Celebration of Woodford County, Illinois

CELEBRATION OF NINETIETH ANNIVERSARY OF ADMISSION OF ILLINOIS, DECEMBER 3, 1908.
Woodford County Historical Society: Celebration of Ninetieth Anniversary of Admission of Illinois, December, 3, 1908
Source: Journal of the Illinois State Historical Society [1908-1984], Vol. 1, No. 4 [Jan., 1909], pp. 17-19.
Published by: University of Illinois Press on behalf of the Illinois State Historical Society

The annual meeting of the Woodford County Historical Society was held on the ninetieth anniversary of the admission of Illinois into statehood, in the circuit court room of the court house at Eureka, Dec. 3, 1908.
It was an occasion of more than ordinary interest. The election of officers for the coming year was held at half past one o'clock, and L. J. Freese was chosen president, I. B. Hammers, of El Paso, vice president, J. F. Page, of Eureka, treasurer, Miss Amanda Jennings, of Eureka, secretary and J. C. Tomb, of Eureka, trustee, and then, after the transaction of other business, a Lincoln and Douglas program was rendered before an intelligent and interested audience. The society had secured Col. Clark E. Carr, of Galesburg, to deliver an address before the society at this time. Notices of the meeting had been published in all the newspapers of the county. The court room and adjacent space was full to overflowing. A large number of those in attendance were from out of town. Although the room was crowded the .test of order prevailed. 'The program began at two o'clock with the selection of music, "Star Spangled Banner." by the Ladies Glee Club, of Eureka College, all dressed in white, followed by prayer by Prof. B. J. Radford.

G. W. Anthony, Prof. B. J. Radford and Col. B. D. Meek, all members of the society, made short speeches of a reminiscent character. Each gave an account of his acquaintance with Lincoln and Douglas. They related many interesting thing's coming under their observation fifty years ago.

The Ladies' Glee Club sang. "Columbia, the Gem of the Ocean." This was followed by the introduction of Col. Clark E. Carr and his address on the "Lincoln and Douglas Debates." A brief synopsis of his address may not be out of place here.

Douglas had served his second term in the U.S. Senate. He had returned to Illinois to conduct his campaign for a third term. He had won many a victory on the floor of the senate, one of them being the repeal of the Missouri Compromise, and put in its place his favorite doctrine of Popular Sovereignty. When Kansas asked to be admitted as a state, politicians with the influence of the administration at Washington supporting them, desired to force the pro-slavery Lecompton Constitution on the people. To defeat this scheme Douglas used his great eloquence and influence. Kansas was admitted as a free state under the Leavenworth Constitution, framed by the people. This placed Douglas in the front ranks as a statesman. Lincoln, comparatively unknown, was arrayed against Douglas. Lincoln was opposed to the extension of slavery. In a speech "at Springfield he stated that, "this government can not exist permanently half slave and half free," etc. This declaration startled the politicians. For the purpose of securing the attention of the people, he challenged Douglas to a joint debate. There were seven debates, in all, held at different places in the State. In the mean time the Supreme Court handed down what is known as the Dred Scott decision, by which it was made practically lawful for an owner of slaves to carry them into another state or territory. Lincoln held that this decision nullified Popular Sovereignty advocated by Douglas. Lincoln challenged Douglas to say how, under this decision, the people of a territory could keep slaves out, to which Douglas could only reply by saying: "Unfriendly legislation." This was displeasing to the people of the south. All hope of the Presidency in 1860 was gone. It made Lincoln the acknowledged leader in the Republican party.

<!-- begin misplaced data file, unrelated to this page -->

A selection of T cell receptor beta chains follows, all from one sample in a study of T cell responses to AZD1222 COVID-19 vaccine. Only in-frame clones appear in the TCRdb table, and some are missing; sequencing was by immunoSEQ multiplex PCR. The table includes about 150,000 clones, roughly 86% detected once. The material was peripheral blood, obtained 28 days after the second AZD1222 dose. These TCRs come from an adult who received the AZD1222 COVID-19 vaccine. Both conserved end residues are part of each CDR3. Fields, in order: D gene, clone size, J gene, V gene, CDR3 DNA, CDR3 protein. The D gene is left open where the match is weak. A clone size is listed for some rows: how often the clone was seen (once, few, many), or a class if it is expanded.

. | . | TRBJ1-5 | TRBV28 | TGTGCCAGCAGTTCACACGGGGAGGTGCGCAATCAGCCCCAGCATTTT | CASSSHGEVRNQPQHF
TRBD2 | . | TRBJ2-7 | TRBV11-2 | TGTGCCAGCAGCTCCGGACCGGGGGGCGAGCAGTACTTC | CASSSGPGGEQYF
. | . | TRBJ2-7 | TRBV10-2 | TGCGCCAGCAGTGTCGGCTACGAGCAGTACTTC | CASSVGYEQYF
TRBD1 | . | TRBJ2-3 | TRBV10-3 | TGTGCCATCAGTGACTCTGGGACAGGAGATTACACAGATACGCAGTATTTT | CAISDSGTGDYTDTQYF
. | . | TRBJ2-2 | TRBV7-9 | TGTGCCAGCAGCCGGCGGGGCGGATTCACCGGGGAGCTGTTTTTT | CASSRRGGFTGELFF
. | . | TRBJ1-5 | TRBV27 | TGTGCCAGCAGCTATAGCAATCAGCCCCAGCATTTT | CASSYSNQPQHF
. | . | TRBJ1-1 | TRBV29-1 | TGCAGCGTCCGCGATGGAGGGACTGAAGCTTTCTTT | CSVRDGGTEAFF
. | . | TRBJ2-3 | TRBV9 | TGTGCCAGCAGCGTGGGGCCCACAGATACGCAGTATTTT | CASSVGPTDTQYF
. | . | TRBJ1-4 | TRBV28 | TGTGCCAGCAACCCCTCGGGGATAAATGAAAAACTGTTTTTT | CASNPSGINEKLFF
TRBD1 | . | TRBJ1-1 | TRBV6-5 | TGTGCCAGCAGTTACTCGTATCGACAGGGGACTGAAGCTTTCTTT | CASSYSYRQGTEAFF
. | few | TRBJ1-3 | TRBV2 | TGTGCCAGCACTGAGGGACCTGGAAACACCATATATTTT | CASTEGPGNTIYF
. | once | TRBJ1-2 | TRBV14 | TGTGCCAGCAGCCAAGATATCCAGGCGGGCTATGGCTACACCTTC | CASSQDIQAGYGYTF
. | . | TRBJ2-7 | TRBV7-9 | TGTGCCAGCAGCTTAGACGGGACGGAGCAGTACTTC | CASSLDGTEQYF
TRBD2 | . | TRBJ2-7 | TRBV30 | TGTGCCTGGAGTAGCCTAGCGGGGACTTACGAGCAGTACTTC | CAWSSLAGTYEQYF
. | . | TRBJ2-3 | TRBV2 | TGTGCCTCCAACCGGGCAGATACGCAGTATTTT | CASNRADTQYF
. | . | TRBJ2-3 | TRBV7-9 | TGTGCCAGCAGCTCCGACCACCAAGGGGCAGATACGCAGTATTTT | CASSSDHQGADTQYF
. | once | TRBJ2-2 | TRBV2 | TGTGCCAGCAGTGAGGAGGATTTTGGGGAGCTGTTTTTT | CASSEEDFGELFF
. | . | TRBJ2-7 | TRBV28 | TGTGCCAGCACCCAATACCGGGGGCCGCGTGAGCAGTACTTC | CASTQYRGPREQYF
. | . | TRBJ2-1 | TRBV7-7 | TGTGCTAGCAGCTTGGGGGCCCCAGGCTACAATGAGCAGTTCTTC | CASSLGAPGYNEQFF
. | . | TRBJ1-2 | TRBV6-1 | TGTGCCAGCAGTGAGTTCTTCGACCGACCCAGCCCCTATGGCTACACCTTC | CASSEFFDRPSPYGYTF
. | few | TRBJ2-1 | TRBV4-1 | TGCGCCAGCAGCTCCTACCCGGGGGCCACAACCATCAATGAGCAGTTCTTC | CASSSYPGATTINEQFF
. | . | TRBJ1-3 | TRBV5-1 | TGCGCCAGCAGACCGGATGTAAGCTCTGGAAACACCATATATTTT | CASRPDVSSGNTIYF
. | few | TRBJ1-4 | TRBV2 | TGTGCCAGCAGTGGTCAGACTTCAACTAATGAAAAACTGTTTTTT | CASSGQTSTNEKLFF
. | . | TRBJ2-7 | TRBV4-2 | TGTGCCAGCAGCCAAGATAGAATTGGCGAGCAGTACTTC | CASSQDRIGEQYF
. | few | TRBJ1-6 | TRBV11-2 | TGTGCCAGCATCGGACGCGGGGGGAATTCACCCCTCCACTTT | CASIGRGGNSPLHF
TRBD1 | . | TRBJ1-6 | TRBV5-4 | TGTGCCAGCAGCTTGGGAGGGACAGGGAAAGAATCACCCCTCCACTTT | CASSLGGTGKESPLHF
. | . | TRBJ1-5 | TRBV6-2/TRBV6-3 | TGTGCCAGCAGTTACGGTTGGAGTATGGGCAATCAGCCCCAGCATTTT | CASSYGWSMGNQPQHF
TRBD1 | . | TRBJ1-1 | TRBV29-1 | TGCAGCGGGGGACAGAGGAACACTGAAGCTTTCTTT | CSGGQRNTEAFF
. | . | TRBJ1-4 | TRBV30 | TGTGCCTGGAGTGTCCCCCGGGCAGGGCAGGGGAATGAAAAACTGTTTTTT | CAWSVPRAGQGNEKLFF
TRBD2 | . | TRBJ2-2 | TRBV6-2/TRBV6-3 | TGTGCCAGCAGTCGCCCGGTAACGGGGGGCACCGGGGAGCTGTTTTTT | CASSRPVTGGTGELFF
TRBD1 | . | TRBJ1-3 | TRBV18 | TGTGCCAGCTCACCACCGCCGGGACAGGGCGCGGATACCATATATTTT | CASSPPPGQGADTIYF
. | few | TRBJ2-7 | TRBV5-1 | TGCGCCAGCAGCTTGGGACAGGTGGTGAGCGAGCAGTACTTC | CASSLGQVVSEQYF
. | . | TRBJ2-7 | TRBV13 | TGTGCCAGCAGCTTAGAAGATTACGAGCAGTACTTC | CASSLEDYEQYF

Col. Carr portrayed with skill and fairness the characters of the two men, at one time imitating the voice of Lincoln, at another, that of Douglas. His address, truly, was a treat, and the occasion will be long remembered.

The address of Col. Carr was followed by the singing of "Illinois," by Miss Augusta Kirchner, of Secor. The words were slightly changed to suit the occasion.   They ran as follows:

By the rivers gently flowing.
Illinois, Illinois,
On thy prairies verdant growing,
Illinois, Illinois,
Comes a message on the breeze.
Rustling thru the leafy trees
And its mellow tones are these.
Illinois.
From a wilderness of prairies,
Illinois, Illinois,
Straight thy way never varies,
Illinois, Illinois,
Still upon the inland sea,
Stands thy great commercial tree,
Turning all the world to thee.
Illinois
Not without thy wondrous story.
Illinois, Illinois,
Can be writt the Nation's glory,
Illinois, Illinois,
On the record of thy years.